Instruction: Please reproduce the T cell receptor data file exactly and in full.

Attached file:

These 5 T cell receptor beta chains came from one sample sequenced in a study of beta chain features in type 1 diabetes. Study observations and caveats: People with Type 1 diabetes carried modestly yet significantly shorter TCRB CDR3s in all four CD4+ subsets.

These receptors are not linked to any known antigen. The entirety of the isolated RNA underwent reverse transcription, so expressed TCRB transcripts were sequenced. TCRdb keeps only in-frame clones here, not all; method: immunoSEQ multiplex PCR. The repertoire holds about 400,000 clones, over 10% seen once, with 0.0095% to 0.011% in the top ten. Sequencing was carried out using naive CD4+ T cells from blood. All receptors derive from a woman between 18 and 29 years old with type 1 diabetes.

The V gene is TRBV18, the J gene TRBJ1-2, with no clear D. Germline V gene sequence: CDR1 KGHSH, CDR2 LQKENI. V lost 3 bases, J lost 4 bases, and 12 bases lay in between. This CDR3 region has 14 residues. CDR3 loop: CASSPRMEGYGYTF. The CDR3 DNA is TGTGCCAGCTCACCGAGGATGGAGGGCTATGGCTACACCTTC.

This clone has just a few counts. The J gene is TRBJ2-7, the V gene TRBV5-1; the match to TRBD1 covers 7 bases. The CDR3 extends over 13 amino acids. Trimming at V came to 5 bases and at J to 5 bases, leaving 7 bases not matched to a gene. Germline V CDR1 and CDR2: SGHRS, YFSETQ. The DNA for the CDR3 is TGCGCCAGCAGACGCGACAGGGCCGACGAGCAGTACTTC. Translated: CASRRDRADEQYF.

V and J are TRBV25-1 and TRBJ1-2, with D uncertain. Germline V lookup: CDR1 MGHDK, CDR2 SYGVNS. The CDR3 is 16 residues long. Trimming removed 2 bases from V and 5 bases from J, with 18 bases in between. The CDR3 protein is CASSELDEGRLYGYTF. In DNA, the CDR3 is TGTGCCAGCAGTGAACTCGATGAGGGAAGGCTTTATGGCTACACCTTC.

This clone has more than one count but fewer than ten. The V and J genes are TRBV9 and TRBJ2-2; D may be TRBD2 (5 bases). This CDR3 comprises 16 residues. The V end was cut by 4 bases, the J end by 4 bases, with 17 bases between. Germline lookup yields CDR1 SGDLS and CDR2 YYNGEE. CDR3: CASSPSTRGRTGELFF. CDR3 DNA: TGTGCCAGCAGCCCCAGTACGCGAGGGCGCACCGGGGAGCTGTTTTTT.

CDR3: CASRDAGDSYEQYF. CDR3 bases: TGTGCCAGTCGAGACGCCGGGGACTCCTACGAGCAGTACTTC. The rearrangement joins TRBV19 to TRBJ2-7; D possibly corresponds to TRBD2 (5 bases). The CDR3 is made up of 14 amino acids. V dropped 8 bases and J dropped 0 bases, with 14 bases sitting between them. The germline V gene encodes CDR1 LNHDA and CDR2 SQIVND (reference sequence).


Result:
These 5 T cell receptor beta chains came from one sample sequenced in a study of beta chain features in type 1 diabetes. Study observations and caveats: People with Type 1 diabetes carried modestly yet significantly shorter TCRB CDR3s in all four CD4+ subsets.

These receptors are not linked to any known antigen. The entirety of the isolated RNA underwent reverse transcription, so expressed TCRB transcripts were sequenced. TCRdb keeps only in-frame clones here, not all; method: immunoSEQ multiplex PCR. The repertoire holds about 400,000 clones, over 10% seen once, with 0.0095% to 0.011% in the top ten. Sequencing was carried out using naive CD4+ T cells from blood. All receptors derive from a woman between 18 and 29 years old with type 1 diabetes.

The V gene is TRBV18, the J gene TRBJ1-2, with no clear D. Germline V gene sequence: CDR1 KGHSH, CDR2 LQKENI. V lost 3 bases, J lost 4 bases, and 12 bases lay in between. This CDR3 region has 14 residues. CDR3 loop: CASSPRMEGYGYTF. The CDR3 DNA is TGTGCCAGCTCACCGAGGATGGAGGGCTATGGCTACACCTTC.

This clone has just a few counts. The J gene is TRBJ2-7, the V gene TRBV5-1; the match to TRBD1 covers 7 bases. The CDR3 extends over 13 amino acids. Trimming at V came to 5 bases and at J to 5 bases, leaving 7 bases not matched to a gene. Germline V CDR1 and CDR2: SGHRS, YFSETQ. The DNA for the CDR3 is TGCGCCAGCAGACGCGACAGGGCCGACGAGCAGTACTTC. Translated: CASRRDRADEQYF.

V and J are TRBV25-1 and TRBJ1-2, with D uncertain. Germline V lookup: CDR1 MGHDK, CDR2 SYGVNS. The CDR3 is 16 residues long. Trimming removed 2 bases from V and 5 bases from J, with 18 bases in between. The CDR3 protein is CASSELDEGRLYGYTF. In DNA, the CDR3 is TGTGCCAGCAGTGAACTCGATGAGGGAAGGCTTTATGGCTACACCTTC.

This clone has more than one count but fewer than ten. The V and J genes are TRBV9 and TRBJ2-2; D may be TRBD2 (5 bases). This CDR3 comprises 16 residues. The V end was cut by 4 bases, the J end by 4 bases, with 17 bases between. Germline lookup yields CDR1 SGDLS and CDR2 YYNGEE. CDR3: CASSPSTRGRTGELFF. CDR3 DNA: TGTGCCAGCAGCCCCAGTACGCGAGGGCGCACCGGGGAGCTGTTTTTT.

CDR3: CASRDAGDSYEQYF. CDR3 bases: TGTGCCAGTCGAGACGCCGGGGACTCCTACGAGCAGTACTTC. The rearrangement joins TRBV19 to TRBJ2-7; D possibly corresponds to TRBD2 (5 bases). The CDR3 is made up of 14 amino acids. V dropped 8 bases and J dropped 0 bases, with 14 bases sitting between them. The germline V gene encodes CDR1 LNHDA and CDR2 SQIVND (reference sequence).